Henry Rootes Jackson (1820-1898)
Achieving the rank of major general in the Georgia militia during the Civil War (1861-65), Henry Rootes Jackson is best known for organizing and commanding state troops during the Atlanta campaign. Athens to Martha J. Rootes and Henry Jackson. Tutored by his father, a professor at the University of Georgia, Jackson entered Yale University in New Haven, Connecticut, and graduated with honors in 1839. Jackson then returned to Georgia and studied law. He passed the bar in Columbus in 1840, moved to Savannah to practice law, and was appointed a U.S. district attorney of Georgia before his twenty-fourth birthday. In January 1843 he married Cornelia Augusta Davenport, and they had four children before Cornelia died in 1853. In 1850 Jackson published a volume of his poetry, Tallulah and Other Poems. The editor and literary critic Evert A. Duyckinck described the poetry as "spirited and manly" and "of a patriotic interest."
At the outbreak of the Mexican War (1846-48), Jackson was made colonel of the First Georgia Regiment, a post he held until the end of the war. He returned to Savannah and briefly served as the editor of the Savannah Georgian, and in 1849 he accepted an appointment to the bench as a state superior court judge. He resigned this position in 1853 to become charge d'affaires and then resident minister in Vienna, Austria, until 1859.
Upon his return to Georgia, Jackson turned down the chancellorship of the University of Georgia and participated in the federal government's failed attempt to prosecute the captain and owners of the slave ship Wanderer, which had attempted entrance into Savannah to sell African slaves. Jackson was a delegate to the Democratic National Convention in Charleston, South Carolina, in 1860, but he withdrew along with other southern delegates over the plank on slavery. He participated in the Georgia Secession Convention of 1861.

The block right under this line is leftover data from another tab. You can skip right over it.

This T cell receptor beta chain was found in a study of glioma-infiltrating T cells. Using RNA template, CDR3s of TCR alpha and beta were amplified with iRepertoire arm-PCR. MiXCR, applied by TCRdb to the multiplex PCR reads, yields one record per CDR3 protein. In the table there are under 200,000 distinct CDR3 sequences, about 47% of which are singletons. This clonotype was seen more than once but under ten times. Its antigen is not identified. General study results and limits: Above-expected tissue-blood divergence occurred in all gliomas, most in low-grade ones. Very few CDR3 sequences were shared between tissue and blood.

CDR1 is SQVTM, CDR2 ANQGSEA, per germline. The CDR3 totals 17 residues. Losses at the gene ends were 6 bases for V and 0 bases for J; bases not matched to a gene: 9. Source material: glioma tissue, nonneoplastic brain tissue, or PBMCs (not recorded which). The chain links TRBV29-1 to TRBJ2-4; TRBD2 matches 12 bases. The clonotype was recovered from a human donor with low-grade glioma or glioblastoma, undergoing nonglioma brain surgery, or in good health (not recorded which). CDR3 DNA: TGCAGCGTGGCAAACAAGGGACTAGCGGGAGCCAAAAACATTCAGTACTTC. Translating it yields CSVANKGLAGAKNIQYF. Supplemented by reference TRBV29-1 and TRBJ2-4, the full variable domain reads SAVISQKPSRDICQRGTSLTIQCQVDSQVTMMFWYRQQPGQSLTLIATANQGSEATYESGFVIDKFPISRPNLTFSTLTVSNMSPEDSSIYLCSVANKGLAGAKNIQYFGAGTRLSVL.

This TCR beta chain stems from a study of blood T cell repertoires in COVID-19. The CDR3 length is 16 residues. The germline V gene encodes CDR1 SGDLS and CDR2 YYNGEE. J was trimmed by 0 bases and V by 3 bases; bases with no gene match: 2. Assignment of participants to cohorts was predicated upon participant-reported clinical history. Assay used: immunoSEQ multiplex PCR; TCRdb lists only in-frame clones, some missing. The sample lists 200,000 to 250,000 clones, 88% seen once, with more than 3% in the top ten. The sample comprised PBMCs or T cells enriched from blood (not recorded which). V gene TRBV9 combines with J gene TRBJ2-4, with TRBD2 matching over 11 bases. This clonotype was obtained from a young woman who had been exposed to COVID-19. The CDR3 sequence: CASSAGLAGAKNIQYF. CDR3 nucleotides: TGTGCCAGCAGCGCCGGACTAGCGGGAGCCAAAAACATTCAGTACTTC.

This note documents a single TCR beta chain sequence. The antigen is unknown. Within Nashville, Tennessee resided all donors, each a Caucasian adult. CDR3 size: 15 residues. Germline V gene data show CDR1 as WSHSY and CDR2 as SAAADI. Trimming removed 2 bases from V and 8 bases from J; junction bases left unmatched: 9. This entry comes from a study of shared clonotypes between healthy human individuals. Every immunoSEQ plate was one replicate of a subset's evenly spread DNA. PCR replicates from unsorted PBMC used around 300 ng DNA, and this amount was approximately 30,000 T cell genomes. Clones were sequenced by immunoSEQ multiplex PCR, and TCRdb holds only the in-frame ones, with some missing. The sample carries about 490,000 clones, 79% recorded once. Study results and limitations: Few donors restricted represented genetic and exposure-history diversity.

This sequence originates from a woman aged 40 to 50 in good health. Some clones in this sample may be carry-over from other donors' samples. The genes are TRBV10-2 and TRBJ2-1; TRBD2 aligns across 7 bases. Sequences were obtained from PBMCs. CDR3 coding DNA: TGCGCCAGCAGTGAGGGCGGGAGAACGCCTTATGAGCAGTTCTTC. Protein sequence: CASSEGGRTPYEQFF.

When the Confederacy first organized, Jackson accepted a judgeship but then resigned to accept a commission as a brigadier general in the Confederate army. He fought at Cheat Mountain, Virginia, but afterward his unit was disbanded. He returned to Georgia with a promotion to major general in the state army in December 1861, and he served as aide to General W.H.T. Walker. During the Atlanta campaign of 1864 he organized and commanded a brigade of the First (Georgia) Confederate Regiment against General William T. Sherman until the city finally fell on September 1. Once again appointed brigadier general, this time in the Confederate army, he followed General John B. Hood from the Battles of Franklin and Jonesboro, Tennessee, to Nashville, where he was captured. He was held at a prison camp on Sandusky Bay of Lake Erie and then at Fort Warren, in Boston, until his release in July 1865.
After the war Jackson once more returned to Savannah to practice law, and in December 1866 he married Florence Barclay King of St. Simons Island. In 1885 U.S. president Grover Cleveland appointed him minister to Mexico, but he resigned over a disagreement regarding U.S. government policy. He was director of the Central Rail Road and Banking Company from 1893 to 1898. He was fervent about preserving Georgia history and culture and served as president of the Georgia Historical Society (1875-98). Jackson was also a trustee of the Peabody Education Fund, and he played an active part in state politics, without seeking office himself. He died in Savannah on May 23, 1898, and is buried in Savannah's Bonaventure Cemetery.